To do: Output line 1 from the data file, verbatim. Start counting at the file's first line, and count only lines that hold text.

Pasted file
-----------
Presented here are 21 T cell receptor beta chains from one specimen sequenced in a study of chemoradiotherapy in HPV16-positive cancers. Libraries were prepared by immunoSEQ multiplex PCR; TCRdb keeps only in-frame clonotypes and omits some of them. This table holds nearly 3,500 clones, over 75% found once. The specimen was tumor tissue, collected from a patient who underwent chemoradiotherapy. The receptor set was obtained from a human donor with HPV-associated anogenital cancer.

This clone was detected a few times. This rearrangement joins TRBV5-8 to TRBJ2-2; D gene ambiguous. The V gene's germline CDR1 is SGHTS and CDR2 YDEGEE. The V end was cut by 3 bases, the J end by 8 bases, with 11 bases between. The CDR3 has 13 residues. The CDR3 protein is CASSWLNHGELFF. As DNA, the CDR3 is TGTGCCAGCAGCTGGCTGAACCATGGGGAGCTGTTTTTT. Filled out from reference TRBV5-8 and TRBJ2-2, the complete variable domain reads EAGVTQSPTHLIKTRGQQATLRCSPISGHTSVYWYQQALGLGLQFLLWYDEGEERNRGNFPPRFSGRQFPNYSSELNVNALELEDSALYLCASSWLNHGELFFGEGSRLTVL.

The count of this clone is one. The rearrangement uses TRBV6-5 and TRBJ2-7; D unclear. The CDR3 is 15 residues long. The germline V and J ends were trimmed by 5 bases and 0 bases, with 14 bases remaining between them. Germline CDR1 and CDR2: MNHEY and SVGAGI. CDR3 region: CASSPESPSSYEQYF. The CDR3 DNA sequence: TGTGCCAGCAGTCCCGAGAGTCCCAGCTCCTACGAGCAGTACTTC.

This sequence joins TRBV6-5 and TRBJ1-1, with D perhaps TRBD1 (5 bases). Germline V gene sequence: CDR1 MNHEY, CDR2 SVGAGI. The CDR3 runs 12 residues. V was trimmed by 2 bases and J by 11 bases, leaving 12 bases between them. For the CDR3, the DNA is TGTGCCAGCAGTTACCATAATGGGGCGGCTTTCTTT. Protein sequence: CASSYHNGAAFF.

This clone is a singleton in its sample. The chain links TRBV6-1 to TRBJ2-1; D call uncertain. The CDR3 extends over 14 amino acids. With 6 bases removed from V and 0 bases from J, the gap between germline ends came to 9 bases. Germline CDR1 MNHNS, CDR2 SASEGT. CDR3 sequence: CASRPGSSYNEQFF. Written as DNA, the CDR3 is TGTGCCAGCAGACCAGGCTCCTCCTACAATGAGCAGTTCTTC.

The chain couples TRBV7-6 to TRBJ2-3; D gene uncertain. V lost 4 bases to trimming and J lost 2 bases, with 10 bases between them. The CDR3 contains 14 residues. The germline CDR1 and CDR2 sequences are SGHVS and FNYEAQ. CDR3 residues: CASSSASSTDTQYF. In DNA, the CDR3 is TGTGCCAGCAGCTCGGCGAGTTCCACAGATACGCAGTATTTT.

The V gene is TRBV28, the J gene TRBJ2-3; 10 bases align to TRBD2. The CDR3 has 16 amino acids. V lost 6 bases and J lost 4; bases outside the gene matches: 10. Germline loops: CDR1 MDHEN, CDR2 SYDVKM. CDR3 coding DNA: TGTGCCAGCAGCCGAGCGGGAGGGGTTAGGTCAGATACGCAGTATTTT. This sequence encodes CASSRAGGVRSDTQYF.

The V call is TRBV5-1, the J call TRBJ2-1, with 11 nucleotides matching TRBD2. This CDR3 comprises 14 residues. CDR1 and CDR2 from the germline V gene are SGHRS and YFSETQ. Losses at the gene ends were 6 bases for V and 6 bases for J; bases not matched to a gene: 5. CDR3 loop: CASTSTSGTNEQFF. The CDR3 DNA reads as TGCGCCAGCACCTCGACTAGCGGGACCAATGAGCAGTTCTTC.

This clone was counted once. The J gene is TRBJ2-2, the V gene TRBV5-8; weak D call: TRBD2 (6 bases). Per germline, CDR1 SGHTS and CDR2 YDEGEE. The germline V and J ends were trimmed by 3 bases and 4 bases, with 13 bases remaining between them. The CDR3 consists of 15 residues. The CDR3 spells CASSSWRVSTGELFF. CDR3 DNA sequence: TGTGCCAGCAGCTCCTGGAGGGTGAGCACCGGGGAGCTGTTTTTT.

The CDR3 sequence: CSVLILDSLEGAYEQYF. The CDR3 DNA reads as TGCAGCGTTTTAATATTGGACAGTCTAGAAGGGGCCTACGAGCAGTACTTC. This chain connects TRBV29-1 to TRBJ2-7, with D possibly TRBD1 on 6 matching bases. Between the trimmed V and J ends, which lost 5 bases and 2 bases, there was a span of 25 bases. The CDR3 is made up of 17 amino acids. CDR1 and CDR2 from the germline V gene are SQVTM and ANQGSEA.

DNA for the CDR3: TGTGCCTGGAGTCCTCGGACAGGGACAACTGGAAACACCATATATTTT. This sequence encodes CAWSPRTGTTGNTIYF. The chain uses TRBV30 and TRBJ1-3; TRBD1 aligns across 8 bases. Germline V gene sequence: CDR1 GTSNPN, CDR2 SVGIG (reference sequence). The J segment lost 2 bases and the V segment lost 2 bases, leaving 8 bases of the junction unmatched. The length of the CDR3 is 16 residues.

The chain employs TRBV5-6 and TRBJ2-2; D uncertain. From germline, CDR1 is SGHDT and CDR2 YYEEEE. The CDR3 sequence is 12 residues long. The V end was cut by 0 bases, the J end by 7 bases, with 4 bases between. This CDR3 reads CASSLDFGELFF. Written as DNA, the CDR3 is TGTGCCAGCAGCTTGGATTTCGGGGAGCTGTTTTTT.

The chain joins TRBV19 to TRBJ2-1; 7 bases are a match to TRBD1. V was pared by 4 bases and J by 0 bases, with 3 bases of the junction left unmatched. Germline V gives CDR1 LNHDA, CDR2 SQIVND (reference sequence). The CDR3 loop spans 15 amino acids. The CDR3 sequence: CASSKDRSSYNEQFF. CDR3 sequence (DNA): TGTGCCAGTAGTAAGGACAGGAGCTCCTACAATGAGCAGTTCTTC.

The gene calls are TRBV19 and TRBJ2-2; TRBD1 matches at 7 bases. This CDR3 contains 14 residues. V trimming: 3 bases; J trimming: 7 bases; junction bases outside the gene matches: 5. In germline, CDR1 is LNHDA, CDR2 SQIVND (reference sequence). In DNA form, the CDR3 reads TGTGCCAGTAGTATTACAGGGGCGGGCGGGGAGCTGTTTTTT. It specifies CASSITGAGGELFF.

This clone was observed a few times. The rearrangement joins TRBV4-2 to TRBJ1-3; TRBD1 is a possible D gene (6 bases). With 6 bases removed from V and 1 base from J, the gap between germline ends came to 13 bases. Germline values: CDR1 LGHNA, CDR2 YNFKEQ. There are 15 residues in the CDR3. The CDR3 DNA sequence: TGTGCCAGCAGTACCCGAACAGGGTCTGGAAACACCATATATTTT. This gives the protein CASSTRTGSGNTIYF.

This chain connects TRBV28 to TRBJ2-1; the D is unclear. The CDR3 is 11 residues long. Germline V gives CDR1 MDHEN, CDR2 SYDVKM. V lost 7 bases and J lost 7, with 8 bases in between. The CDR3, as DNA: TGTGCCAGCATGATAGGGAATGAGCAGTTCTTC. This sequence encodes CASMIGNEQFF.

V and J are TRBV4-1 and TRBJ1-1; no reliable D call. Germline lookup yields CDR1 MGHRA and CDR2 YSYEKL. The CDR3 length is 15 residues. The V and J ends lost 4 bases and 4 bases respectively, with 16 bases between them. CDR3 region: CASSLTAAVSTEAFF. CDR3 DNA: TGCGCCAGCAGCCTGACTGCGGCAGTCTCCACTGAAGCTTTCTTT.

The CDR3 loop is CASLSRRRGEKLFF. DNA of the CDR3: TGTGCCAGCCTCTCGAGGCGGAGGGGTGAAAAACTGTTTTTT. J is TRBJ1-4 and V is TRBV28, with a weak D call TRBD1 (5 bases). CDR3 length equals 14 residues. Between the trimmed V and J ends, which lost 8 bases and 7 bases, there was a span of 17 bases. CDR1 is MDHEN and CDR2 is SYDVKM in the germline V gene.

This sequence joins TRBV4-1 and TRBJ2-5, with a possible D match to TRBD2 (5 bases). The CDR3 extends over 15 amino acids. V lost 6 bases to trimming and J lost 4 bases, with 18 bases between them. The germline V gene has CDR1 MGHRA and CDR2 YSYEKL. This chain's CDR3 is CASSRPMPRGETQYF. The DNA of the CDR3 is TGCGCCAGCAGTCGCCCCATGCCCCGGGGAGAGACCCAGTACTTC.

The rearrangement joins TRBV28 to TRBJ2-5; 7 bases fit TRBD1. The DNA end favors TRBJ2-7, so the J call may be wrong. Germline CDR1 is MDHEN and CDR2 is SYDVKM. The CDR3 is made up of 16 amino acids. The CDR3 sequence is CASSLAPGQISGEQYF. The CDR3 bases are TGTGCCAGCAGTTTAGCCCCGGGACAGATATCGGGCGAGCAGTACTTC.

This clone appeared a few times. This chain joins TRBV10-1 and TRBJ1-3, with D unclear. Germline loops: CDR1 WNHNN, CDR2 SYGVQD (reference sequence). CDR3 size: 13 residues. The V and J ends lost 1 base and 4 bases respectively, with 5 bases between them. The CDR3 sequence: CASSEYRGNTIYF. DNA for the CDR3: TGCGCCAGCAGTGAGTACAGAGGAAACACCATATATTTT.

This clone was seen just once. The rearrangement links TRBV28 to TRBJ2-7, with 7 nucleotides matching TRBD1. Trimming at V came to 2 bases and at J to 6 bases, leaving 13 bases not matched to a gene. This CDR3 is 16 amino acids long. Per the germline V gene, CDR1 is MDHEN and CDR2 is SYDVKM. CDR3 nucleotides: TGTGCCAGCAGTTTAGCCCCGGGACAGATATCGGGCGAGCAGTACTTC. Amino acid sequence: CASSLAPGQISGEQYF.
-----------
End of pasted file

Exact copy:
Presented here are 21 T cell receptor beta chains from one specimen sequenced in a study of chemoradiotherapy in HPV16-positive cancers. Libraries were prepared by immunoSEQ multiplex PCR; TCRdb keeps only in-frame clonotypes and omits some of them. This table holds nearly 3,500 clones, over 75% found once. The specimen was tumor tissue, collected from a patient who underwent chemoradiotherapy. The receptor set was obtained from a human donor with HPV-associated anogenital cancer.